There was a question about the convergence criterion in Romberg integration: Why do we check |R_n,n-R_n-1,n-1|<eps as well as |R_n-1,n-1-r_n-2,n-2|<eps instead of only the former?
The reason for this is that sometimes it may happen that the integrand has a special symmetry or periodicity, which leads to the effect that refining the grid (i.e., going from h to h/2) does not change the approximation. If we only checked for the last
step, this would lead to a zero difference and the algorithm would terminate, while in fact the next step would yield a better approximation.
A somewhat contrived example is the function f(x)=sin(x)/x. It has zeros at k*pi, and if the nodes for Romberg integration are chosen at 2*k*pi and at k*pi then the approximation will be zero, but one more refinement to k*pi/2 will yield a nonzero contribution. If this is too simple, imagine something along the lines of f(x)=sin(x)/x+exp(x). The sin(x)/x part will only show up if nodes are chosen that are not k*pi.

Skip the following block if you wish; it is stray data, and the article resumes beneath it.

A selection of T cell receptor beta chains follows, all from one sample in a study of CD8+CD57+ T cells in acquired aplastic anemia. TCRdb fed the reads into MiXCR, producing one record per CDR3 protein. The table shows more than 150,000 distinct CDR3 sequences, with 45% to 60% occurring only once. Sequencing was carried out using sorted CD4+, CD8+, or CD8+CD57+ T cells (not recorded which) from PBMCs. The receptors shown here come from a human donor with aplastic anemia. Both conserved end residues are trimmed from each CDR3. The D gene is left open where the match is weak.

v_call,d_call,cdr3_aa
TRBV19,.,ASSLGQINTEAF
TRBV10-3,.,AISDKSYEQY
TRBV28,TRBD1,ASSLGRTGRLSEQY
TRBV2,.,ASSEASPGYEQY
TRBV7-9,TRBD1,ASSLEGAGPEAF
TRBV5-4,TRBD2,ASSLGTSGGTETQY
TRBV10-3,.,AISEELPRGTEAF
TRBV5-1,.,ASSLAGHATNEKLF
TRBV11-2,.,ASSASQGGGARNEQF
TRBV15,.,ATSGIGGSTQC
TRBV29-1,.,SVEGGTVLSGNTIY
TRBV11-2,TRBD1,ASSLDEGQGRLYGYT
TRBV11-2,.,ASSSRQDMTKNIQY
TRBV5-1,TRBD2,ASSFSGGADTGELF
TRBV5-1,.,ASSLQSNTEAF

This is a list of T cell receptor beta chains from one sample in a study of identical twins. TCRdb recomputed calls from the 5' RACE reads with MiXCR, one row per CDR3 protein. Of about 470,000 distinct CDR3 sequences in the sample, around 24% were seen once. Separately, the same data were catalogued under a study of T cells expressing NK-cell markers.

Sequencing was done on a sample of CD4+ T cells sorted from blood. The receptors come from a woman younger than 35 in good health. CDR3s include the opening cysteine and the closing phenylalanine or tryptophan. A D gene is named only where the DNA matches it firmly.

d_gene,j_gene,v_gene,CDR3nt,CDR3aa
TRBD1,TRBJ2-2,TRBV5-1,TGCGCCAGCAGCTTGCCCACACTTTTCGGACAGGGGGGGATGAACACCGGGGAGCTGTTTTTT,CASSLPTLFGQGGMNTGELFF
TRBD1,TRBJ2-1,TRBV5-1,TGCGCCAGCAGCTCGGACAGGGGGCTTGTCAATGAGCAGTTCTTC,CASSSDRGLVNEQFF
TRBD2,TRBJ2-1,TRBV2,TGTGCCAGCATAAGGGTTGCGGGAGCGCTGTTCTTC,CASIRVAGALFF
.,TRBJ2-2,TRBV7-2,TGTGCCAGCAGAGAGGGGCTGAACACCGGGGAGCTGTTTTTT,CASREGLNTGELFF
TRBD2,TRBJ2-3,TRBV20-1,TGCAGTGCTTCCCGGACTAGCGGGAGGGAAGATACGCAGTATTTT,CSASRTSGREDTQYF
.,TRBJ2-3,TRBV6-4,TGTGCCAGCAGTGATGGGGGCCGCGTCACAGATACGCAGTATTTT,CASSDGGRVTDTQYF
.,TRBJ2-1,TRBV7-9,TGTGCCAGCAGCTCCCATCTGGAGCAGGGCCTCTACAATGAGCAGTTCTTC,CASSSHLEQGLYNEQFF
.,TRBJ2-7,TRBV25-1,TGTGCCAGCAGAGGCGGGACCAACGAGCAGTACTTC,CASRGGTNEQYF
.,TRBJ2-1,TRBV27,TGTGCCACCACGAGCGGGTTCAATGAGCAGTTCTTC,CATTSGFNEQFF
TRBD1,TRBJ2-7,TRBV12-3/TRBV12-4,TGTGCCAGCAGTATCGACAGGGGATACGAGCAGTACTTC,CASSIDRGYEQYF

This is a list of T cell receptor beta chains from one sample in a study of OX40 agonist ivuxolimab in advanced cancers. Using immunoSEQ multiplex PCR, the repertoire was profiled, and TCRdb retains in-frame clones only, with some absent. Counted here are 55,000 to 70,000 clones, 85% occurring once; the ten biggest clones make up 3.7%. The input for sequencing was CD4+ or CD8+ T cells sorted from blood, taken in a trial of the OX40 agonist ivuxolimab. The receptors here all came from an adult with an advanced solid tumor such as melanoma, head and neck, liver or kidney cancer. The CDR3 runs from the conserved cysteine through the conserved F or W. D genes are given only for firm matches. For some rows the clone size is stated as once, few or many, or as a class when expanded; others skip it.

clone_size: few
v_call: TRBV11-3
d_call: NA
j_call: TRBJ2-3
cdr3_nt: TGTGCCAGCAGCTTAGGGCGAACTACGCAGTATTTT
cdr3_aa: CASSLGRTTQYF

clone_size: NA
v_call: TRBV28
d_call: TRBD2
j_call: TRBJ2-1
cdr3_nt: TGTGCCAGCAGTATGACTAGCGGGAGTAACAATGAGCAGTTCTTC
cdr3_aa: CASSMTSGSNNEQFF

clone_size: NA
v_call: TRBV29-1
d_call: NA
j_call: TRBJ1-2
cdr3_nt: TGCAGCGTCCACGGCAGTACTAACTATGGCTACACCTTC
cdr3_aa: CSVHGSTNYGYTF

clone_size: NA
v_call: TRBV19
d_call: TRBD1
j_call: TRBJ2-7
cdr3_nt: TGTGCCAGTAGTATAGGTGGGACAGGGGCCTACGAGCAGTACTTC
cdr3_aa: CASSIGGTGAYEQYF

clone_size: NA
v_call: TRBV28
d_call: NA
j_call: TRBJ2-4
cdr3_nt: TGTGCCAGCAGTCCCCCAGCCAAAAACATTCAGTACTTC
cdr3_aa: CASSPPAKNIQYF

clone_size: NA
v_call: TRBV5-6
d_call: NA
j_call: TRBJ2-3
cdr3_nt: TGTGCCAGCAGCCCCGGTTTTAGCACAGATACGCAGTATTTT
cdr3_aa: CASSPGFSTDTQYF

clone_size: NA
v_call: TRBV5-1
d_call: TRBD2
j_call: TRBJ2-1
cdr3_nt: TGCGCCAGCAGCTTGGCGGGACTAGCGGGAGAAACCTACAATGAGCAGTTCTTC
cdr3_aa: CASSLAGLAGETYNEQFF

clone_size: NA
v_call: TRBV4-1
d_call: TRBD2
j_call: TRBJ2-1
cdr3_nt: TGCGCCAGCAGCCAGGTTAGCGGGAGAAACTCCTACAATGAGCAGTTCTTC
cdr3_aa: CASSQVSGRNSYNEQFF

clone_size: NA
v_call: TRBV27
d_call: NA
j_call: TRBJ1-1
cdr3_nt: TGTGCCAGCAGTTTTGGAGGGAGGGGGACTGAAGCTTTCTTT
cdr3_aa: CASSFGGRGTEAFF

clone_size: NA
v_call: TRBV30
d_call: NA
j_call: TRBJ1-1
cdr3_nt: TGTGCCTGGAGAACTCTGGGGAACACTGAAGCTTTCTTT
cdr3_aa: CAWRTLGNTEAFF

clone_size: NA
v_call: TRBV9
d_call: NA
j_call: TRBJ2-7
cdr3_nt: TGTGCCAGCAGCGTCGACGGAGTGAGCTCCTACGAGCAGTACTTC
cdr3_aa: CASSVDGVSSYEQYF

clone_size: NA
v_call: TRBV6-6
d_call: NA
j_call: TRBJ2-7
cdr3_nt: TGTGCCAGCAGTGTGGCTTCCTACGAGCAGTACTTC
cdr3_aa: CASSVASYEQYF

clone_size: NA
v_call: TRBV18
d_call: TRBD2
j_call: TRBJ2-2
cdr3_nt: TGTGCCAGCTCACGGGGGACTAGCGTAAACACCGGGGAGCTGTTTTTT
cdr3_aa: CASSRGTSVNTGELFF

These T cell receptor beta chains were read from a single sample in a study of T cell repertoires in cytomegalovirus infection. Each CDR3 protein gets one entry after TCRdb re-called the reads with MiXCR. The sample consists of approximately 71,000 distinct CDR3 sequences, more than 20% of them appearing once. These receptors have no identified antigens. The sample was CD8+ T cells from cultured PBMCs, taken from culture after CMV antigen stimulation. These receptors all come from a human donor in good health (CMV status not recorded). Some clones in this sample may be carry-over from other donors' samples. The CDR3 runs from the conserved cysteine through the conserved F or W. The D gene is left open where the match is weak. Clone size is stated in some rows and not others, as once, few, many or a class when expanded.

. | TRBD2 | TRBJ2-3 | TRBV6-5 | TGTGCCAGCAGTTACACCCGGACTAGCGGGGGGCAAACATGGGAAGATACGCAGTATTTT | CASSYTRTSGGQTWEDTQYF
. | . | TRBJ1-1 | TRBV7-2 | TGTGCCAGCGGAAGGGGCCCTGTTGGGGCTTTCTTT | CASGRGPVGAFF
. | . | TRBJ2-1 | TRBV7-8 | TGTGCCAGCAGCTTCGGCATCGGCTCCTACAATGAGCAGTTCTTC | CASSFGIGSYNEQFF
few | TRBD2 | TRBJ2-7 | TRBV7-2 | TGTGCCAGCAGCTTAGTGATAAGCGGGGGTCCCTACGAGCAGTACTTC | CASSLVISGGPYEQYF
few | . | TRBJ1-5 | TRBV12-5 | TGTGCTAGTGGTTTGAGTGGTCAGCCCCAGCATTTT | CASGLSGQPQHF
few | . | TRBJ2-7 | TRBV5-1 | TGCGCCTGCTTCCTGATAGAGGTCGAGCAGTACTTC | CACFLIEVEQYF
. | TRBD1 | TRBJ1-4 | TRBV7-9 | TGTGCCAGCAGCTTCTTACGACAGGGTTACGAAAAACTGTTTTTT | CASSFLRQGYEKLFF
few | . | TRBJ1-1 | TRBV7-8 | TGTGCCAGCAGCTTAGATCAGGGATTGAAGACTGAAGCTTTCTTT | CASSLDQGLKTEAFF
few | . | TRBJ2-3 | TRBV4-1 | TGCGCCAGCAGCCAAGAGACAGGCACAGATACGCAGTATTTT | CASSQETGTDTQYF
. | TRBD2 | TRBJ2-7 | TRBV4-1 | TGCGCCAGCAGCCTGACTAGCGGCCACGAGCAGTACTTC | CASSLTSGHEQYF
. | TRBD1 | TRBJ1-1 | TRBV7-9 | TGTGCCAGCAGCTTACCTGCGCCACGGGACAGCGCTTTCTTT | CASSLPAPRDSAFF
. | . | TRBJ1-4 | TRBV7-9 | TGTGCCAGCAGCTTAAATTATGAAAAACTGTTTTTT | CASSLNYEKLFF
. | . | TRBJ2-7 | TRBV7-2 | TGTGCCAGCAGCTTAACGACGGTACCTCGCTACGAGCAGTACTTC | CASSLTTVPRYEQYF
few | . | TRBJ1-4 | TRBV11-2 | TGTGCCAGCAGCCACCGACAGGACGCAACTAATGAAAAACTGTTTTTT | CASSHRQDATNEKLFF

Of course, checking the two deviations is not fail-safe (as my very example shows), but it's better than checking just one.
Does this answer the question?